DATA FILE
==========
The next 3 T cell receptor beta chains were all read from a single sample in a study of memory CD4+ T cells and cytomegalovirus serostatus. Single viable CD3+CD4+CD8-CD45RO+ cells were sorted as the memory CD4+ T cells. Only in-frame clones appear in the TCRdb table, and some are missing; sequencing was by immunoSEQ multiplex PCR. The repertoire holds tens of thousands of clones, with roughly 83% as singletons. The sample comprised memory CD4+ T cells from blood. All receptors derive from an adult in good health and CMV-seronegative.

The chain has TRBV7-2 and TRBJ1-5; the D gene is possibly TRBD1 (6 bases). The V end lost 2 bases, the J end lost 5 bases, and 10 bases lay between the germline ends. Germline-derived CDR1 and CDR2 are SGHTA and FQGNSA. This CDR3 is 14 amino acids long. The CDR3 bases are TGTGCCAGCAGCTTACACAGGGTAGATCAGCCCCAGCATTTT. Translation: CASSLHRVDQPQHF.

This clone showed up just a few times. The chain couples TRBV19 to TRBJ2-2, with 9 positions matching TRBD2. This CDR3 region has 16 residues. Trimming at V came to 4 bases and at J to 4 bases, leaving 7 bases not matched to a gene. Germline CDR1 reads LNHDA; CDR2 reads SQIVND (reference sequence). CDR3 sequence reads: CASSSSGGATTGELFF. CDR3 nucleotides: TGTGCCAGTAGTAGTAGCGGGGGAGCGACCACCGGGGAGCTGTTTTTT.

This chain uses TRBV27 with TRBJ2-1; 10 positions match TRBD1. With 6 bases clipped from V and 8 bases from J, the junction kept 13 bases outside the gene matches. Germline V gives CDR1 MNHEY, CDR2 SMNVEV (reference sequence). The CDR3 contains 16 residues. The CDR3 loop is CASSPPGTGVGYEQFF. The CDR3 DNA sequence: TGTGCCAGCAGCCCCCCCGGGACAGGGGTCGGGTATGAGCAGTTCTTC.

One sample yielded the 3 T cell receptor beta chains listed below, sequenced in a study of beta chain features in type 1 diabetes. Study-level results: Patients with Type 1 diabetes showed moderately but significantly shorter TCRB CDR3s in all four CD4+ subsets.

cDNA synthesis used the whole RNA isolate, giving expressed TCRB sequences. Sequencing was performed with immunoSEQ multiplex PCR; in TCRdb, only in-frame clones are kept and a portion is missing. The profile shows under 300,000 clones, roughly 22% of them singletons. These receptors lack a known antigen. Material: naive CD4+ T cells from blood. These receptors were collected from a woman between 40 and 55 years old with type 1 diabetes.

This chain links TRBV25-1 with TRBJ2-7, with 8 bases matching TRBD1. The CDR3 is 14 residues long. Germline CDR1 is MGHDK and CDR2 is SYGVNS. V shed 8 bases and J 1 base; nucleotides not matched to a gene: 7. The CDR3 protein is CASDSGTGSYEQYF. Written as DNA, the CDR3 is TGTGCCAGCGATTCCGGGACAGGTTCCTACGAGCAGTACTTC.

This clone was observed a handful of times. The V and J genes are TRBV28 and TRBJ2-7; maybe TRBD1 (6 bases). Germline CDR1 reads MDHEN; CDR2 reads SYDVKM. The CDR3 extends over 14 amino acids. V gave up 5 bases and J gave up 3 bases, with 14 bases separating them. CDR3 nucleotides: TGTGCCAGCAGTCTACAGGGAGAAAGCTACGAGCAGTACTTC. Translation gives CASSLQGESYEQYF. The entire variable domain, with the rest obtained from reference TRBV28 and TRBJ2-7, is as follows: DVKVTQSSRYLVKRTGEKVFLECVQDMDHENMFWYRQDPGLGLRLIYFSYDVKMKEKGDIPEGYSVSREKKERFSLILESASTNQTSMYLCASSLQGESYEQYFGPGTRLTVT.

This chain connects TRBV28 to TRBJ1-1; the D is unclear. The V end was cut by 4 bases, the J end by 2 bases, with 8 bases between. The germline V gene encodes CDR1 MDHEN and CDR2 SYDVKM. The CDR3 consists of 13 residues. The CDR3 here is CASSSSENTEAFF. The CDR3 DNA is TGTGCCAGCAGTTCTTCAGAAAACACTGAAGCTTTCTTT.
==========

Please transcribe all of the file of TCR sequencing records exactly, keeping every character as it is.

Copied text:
The next 3 T cell receptor beta chains were all read from a single sample in a study of memory CD4+ T cells and cytomegalovirus serostatus. Single viable CD3+CD4+CD8-CD45RO+ cells were sorted as the memory CD4+ T cells. Only in-frame clones appear in the TCRdb table, and some are missing; sequencing was by immunoSEQ multiplex PCR. The repertoire holds tens of thousands of clones, with roughly 83% as singletons. The sample comprised memory CD4+ T cells from blood. All receptors derive from an adult in good health and CMV-seronegative.

The chain has TRBV7-2 and TRBJ1-5; the D gene is possibly TRBD1 (6 bases). The V end lost 2 bases, the J end lost 5 bases, and 10 bases lay between the germline ends. Germline-derived CDR1 and CDR2 are SGHTA and FQGNSA. This CDR3 is 14 amino acids long. The CDR3 bases are TGTGCCAGCAGCTTACACAGGGTAGATCAGCCCCAGCATTTT. Translation: CASSLHRVDQPQHF.

This clone showed up just a few times. The chain couples TRBV19 to TRBJ2-2, with 9 positions matching TRBD2. This CDR3 region has 16 residues. Trimming at V came to 4 bases and at J to 4 bases, leaving 7 bases not matched to a gene. Germline CDR1 reads LNHDA; CDR2 reads SQIVND (reference sequence). CDR3 sequence reads: CASSSSGGATTGELFF. CDR3 nucleotides: TGTGCCAGTAGTAGTAGCGGGGGAGCGACCACCGGGGAGCTGTTTTTT.

This chain uses TRBV27 with TRBJ2-1; 10 positions match TRBD1. With 6 bases clipped from V and 8 bases from J, the junction kept 13 bases outside the gene matches. Germline V gives CDR1 MNHEY, CDR2 SMNVEV (reference sequence). The CDR3 contains 16 residues. The CDR3 loop is CASSPPGTGVGYEQFF. The CDR3 DNA sequence: TGTGCCAGCAGCCCCCCCGGGACAGGGGTCGGGTATGAGCAGTTCTTC.

One sample yielded the 3 T cell receptor beta chains listed below, sequenced in a study of beta chain features in type 1 diabetes. Study-level results: Patients with Type 1 diabetes showed moderately but significantly shorter TCRB CDR3s in all four CD4+ subsets.

cDNA synthesis used the whole RNA isolate, giving expressed TCRB sequences. Sequencing was performed with immunoSEQ multiplex PCR; in TCRdb, only in-frame clones are kept and a portion is missing. The profile shows under 300,000 clones, roughly 22% of them singletons. These receptors lack a known antigen. Material: naive CD4+ T cells from blood. These receptors were collected from a woman between 40 and 55 years old with type 1 diabetes.

This chain links TRBV25-1 with TRBJ2-7, with 8 bases matching TRBD1. The CDR3 is 14 residues long. Germline CDR1 is MGHDK and CDR2 is SYGVNS. V shed 8 bases and J 1 base; nucleotides not matched to a gene: 7. The CDR3 protein is CASDSGTGSYEQYF. Written as DNA, the CDR3 is TGTGCCAGCGATTCCGGGACAGGTTCCTACGAGCAGTACTTC.

This clone was observed a handful of times. The V and J genes are TRBV28 and TRBJ2-7; maybe TRBD1 (6 bases). Germline CDR1 reads MDHEN; CDR2 reads SYDVKM. The CDR3 extends over 14 amino acids. V gave up 5 bases and J gave up 3 bases, with 14 bases separating them. CDR3 nucleotides: TGTGCCAGCAGTCTACAGGGAGAAAGCTACGAGCAGTACTTC. Translation gives CASSLQGESYEQYF. The entire variable domain, with the rest obtained from reference TRBV28 and TRBJ2-7, is as follows: DVKVTQSSRYLVKRTGEKVFLECVQDMDHENMFWYRQDPGLGLRLIYFSYDVKMKEKGDIPEGYSVSREKKERFSLILESASTNQTSMYLCASSLQGESYEQYFGPGTRLTVT.

This chain connects TRBV28 to TRBJ1-1; the D is unclear. The V end was cut by 4 bases, the J end by 2 bases, with 8 bases between. The germline V gene encodes CDR1 MDHEN and CDR2 SYDVKM. The CDR3 consists of 13 residues. The CDR3 here is CASSSSENTEAFF. The CDR3 DNA is TGTGCCAGCAGTTCTTCAGAAAACACTGAAGCTTTCTTT.